Stanford to Receive $30 Million for Environmental Institute

Stanford to Receive $30 Million for Environmental Institute

Stanford University has announced a $30 million pledge from trustee and alumnus Ward Woods and his wife, Priscilla, to the Stanford Institute for the Environment.

The gift will support programs and collaborative research in environmental science and policy. An undisclosed part of the gift will further three institute programs: environmental venture projects, which provide seed money for promising research initiatives difficult to fund through traditional sources; strategic collaborations; and environmental management and leadership. In recognition of the gift, the institute will be renamed the Ward W. and Priscilla B. Woods Institute for the Environment at Stanford University.

Considered the cornerstone of the campus-wide Initiative for Environmental Sustainability, the institute will focus on freshwater resources, energy and climate systems, land use and conservation, and oceans and estuaries. The initiative, which was launched in 2004, promotes an environmentally sustainable world by working at the intersection of traditional disciplines and attracting faculty and students from every school, laboratory, and institute on campus. "The Woods's gift will enable the institute to work on a broader set of issues and with more groups around the world," said Barton H. Thompson Jr., institute co-director and professor of natural resources law.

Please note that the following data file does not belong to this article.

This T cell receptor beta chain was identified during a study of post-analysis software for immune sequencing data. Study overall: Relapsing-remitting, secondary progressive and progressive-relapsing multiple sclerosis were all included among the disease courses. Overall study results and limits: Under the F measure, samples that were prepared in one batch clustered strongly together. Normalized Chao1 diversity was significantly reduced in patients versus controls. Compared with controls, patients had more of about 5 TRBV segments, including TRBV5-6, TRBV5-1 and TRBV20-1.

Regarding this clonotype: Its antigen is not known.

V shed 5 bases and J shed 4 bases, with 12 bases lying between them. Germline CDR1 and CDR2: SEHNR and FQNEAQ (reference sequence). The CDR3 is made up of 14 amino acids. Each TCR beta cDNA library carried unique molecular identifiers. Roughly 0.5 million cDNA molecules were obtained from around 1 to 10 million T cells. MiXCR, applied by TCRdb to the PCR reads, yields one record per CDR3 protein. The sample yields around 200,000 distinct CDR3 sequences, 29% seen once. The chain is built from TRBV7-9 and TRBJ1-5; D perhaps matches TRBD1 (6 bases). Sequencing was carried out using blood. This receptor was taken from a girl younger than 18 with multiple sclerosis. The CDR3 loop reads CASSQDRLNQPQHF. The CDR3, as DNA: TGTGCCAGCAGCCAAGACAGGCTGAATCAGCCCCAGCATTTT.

Ward Woods ('64), the retired president and CEO of Bessemer Securities, is a member of the university's board of trustees and the chair of the Stanford Management Company's board of directors. In addition, he serves as a trustee and chairman of the executive committee of the Bronx, New York-based Wildlife Conservation Society and as a director of the National Fish and Wildlife Foundation. Priscilla Woods, a clinical social worker, serves on the boards of the Sun Valley Ski Education Foundation and Citizens for Smart Growth in Idaho.

"Solving the world's urgent environmental problems takes bold ideas from leaders and experts in many fields and involves collaboration of researchers from diverse disciplines," said Ward Woods. "Most of all, it takes a conviction that these problems are largely solvable and a tough-minded commitment to seeking the solutions that gain traction in the real world. Stanford's pre-eminence as a research university and history of multi-disciplinary cooperation provide the best academic combination for addressing these problems."

"$30 Million Gift Jump-Starts Effort for Environment." Stanford University Press Release 02/15/2006.